If you’re the proud owner of some wide-open spaces, pasture-raised turkey farming might be the perfect profitable business venture for you to start at home. Even bed and breakfast owners with adequate room for fencing can use turkeys as a pleasant attraction that won’t disturb the guests at the crack of dawn. And turkey meat and eggs have a growing local demand for more than just Thanksgiving. So, Why not start a turkey farm?
Why should you start a turkey farm?
There are plenty of reasons to start a poultry farm. If this is your first venture into raising live animals, poultry might be a good place to start. Creating a space to raise birds is reasonably straightforward, requiring a closed area for raising and an optional fenced-in space for free-range. But turkey farming may just be the easiest of all poultry raising. Compared to chickens, ducks, and quail, turkeys are quite domesticated. They’re easier to maintain and wrangle than other farming birds.
Starting home farms has been growing in popularity as consumers make the switch toward more locally sourced meat and produce. For special occasions like Thanksgiving, families are more likely to splurge on a quality bird, and local a turkey farm offers unparalleled freshness. To take it a step further, the US is currently importing turkeys to accommodate the growing demand for lean white meat. Starting a home turkey farm can fill a significant niche in your community.
How To Start A Home Turkey Farm
Turkey farm (s) are considered very simple to start because they require minimal equipment. For ten baby turkeys or poults, you’ll need at least a 10 x 10 enclosed area. No matter where you live, shelter is necessary for protecting your flock from heat and inclement weather. Some farmers opt for an open-air enclosure with a covered metal roof and poultry fencing securely wrapped around the steel anchors. Whenever possible, the enclosures should be free of any draft, so a well ventilated enclosed metal shed is likely your best bet. A more massive shed with divided sections can provide clean and dry storage space for feed and more, plus a safe space for the turkeys.
Providing an area to graze is optional, but if you so choose, you’ll need to put up sufficient poultry fencing. Whether you see them or not, there are likely predators in the area that could be a substantial threat to your birds. Bring the turkeys back into their enclosed area at night for protection. Other supplies that you’ll need to get started include:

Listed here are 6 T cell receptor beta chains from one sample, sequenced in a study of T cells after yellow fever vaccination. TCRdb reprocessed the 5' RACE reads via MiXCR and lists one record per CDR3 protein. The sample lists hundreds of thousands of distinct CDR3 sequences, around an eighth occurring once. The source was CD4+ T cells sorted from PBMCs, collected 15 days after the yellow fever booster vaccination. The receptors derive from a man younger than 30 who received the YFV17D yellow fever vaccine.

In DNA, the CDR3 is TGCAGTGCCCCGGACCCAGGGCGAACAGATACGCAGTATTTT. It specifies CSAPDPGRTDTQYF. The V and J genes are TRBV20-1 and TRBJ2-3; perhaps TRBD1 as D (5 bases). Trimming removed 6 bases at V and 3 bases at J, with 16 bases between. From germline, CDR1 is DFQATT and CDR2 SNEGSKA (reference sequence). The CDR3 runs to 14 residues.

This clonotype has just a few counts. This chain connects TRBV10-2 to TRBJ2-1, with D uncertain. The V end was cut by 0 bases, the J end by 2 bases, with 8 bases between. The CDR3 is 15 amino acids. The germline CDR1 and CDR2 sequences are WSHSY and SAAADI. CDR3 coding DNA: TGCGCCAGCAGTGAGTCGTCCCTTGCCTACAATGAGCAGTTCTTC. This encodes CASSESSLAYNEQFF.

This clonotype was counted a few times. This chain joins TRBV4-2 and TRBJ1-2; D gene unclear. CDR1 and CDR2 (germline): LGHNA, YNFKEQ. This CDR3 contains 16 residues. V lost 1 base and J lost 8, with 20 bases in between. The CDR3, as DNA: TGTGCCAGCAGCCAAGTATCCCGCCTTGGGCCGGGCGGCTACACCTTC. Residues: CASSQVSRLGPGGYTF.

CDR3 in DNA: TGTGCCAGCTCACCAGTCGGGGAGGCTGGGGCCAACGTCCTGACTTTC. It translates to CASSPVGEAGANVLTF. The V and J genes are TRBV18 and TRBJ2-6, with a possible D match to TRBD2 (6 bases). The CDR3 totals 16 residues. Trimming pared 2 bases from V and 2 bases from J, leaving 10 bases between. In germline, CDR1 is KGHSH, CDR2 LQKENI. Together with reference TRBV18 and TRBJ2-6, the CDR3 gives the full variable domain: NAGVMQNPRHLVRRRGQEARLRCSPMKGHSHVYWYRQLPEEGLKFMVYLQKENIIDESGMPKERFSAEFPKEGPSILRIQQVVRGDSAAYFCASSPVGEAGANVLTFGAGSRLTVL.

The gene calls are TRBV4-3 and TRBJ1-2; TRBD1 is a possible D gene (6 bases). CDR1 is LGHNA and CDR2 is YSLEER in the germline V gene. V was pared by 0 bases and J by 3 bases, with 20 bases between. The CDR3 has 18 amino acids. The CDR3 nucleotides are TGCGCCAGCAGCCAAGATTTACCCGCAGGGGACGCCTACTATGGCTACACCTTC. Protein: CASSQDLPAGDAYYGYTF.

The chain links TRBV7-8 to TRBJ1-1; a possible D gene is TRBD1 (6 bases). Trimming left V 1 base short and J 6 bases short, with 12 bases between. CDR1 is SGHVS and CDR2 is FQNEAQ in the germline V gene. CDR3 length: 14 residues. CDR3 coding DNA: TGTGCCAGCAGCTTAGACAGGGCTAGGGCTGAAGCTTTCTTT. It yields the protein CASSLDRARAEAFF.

- Wood shavings, straw, or hay for their enclosure
- A heat lamp for poults
- Hanging feeders
- A poultry water fountain
- Poultry feed for each stage of raising
- Poultry fencing and stakes
Turkeys come in a variety of breeds, and not all are suitable for selling large amounts of meat. If your profits hinge on selling whole birds, you’ll want a more modern breed such as the Broad Breasted Whites of Standard Bronze turkeys. They’re the fastest-growing breeds and put on weight quickly, shortening the turnaround time for lower overall costs and higher cash profits. No matter which breed you choose, most hatcheries have the option available to inoculate poults to avoid diseases that could wipe out a flock down the line.
What added costs should you expect in turkey farming?
Once you’ve covered your initial costs, including startup equipment, poults, and additional land, if necessary, you will more than likely want to employ a butcher for your birds. Home turkey farming businesses generally lack the expertise required to clean and butcher a fully grown turkey properly. Start your search for a local butcher early. Mosts have waiting lists and require scheduling weeks in advance.
You should have your butchering arrangements ready before you begin raising turkeys to ensure that you’ll have the meat prepared promptly. Most turkey farmers recommend starting your finishing ration at 14 weeks of age to pack on extra pounds before dressing. Schedule your butchering for around 22 to 28 weeks of age, depending on sex and breed. You’ll need to have their poultry cages prepped and ready for transport.
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